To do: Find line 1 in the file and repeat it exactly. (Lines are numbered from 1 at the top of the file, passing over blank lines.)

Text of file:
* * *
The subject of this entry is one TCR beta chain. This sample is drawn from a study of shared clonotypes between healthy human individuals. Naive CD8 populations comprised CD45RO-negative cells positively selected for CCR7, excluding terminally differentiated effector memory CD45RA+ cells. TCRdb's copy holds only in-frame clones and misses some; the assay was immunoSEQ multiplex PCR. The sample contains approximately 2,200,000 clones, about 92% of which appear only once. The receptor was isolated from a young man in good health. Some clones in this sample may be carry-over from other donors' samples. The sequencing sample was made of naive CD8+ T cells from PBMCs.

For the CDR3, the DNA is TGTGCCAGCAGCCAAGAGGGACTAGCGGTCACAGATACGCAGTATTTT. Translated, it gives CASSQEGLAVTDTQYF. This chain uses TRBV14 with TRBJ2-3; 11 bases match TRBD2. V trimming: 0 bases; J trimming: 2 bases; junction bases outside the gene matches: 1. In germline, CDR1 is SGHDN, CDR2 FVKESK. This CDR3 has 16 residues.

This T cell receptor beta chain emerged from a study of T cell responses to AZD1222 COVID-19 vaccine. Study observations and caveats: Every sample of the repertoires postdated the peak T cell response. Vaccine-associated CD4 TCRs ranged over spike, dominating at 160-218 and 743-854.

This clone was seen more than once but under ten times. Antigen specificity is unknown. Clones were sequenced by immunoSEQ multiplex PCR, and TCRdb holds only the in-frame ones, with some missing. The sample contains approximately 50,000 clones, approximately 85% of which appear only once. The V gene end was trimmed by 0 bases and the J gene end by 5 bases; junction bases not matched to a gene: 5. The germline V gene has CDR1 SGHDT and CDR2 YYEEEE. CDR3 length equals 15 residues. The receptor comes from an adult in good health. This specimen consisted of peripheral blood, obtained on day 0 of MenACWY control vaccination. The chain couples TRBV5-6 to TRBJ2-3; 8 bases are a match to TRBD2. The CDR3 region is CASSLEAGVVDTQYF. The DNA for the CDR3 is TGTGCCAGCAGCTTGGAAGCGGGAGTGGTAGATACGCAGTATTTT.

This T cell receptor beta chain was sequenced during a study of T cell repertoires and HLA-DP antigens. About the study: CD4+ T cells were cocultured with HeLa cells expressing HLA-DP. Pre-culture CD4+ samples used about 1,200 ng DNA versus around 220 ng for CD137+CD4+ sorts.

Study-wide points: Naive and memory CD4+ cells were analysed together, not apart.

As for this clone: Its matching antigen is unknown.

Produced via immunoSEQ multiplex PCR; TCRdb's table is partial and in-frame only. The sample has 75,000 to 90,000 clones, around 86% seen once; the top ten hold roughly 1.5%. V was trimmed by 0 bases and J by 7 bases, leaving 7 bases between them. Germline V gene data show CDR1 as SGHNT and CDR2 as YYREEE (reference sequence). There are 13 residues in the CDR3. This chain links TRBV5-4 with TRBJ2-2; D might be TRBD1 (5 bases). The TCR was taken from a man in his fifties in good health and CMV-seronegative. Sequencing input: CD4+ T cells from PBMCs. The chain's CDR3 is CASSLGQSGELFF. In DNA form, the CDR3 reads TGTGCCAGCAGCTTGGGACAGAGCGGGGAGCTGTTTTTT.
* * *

The subject of this entry is one TCR beta chain. This sample is drawn from a study of shared clonotypes between healthy human individuals. Naive CD8 populations comprised CD45RO-negative cells positively selected for CCR7, excluding terminally differentiated effector memory CD45RA+ cells. TCRdb's copy holds only in-frame clones and misses some; the assay was immunoSEQ multiplex PCR. The sample contains approximately 2,200,000 clones, about 92% of which appear only once. The receptor was isolated from a young man in good health. Some clones in this sample may be carry-over from other donors' samples. The sequencing sample was made of naive CD8+ T cells from PBMCs.